US steps up pressure on universities to reveal foreign funding
Amid growing concern of threats to national security, there is increasing attention being paid to the foreign ties of universities in the United States. With the Trump administration suspecting institutions of not being transparent when it comes to overseas contracts, the US Department of Education has opened its first investigations into the matter.
Georgetown University and Texas A&M University have been the first to be singled out in what is likely to be a broader push to monitor international money flowing to American colleges, the Associated Press (AP) reported.
The two institutions have been ordered to provide a full report of their foreign gifts and contracts to the federal government. The orders were given in letters to the universities that were obtained by AP.
The letters explained that both Georgetown and Texas A&M had failed to report contracts and donations from foreign sources totaling US$250,000 or more, as is required by federal law. Previous filings from the universities “may not fully capture” that information, according to the letters.
The Department is seeking financial records on dealings across the world, including with China, Russia and Saudi Arabia, and specific companies in those nations.
Both universities have branches in Qatar, but have failed to report funding related to those branches in past filings, the Department said. Qatar is a hub for US colleges to expand overseas campus and is likely to become a focal point for investigation in other university investigations.
Chinese companies Huawei and ZTE, that have been at the centre of a national security and trade spat between the US and Chinese governments, have been singled out in the investigation. They have collaborations with universities across the world and are big donors to American colleges, providing innovation centres and campus-wide technologies.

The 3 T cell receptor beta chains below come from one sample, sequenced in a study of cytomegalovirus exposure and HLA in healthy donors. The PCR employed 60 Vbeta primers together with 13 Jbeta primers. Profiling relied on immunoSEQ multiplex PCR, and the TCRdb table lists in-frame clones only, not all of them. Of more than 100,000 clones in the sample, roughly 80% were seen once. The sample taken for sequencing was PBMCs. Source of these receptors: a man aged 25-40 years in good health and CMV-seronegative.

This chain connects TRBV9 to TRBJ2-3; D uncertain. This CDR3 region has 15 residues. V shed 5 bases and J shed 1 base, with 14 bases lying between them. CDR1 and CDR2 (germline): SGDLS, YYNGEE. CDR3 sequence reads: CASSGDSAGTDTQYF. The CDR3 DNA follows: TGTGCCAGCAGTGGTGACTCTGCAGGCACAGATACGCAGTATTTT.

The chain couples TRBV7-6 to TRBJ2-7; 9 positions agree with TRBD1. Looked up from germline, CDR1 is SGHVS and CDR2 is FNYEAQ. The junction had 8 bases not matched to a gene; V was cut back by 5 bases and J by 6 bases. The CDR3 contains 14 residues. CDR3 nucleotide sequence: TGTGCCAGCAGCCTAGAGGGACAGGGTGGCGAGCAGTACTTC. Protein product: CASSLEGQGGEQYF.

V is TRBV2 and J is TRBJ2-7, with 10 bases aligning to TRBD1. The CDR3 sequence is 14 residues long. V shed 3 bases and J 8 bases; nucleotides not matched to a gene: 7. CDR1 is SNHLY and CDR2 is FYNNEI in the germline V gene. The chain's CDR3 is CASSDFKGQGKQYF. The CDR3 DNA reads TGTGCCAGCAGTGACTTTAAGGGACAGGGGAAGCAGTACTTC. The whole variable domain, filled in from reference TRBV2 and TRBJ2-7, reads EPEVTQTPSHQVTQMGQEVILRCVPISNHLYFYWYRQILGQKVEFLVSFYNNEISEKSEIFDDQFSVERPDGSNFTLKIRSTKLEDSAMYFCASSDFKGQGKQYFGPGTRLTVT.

Georgetown and Texas A&M have both been ordered to disclose funding from the Chinese tech giants.
Georgetown is also being asked to detail money it received from any sources in Saudi Arabia or Russia, including Kaspersky Lab, a Russian cybersecurity company.
The investigation is the latest move to shine more light on the collaborations and partnerships universities have with questionable overseas entities.
China has been a particular focus as the foreign influence efforts of China’s Communist Party (CCP) has intensified in recent years, prompting defence and security departments to take a closer look at the myriad ways Beijing allegedly tries to infiltrate societies of friend and foe alike.
In February, a bipartisan panel in Congress urged US colleges to cut ties with the Confucius Institute, a Chinese language program funded by a branch of the Chinese government. Some critics say it is a threat to U.S. national security and academic freedom.
The same panel found that 70 percent of universities receiving US$250,000 or more from China to operate Confucius Institutes had failed to report the funding, and that the Education Department failed to provide adequate oversight.
Both Georgetown and Texas A&M have issued statements saying they were reviewing the letter from the Education Department and are planning to cooperate, saying they take their reporting obligations “very seriously.”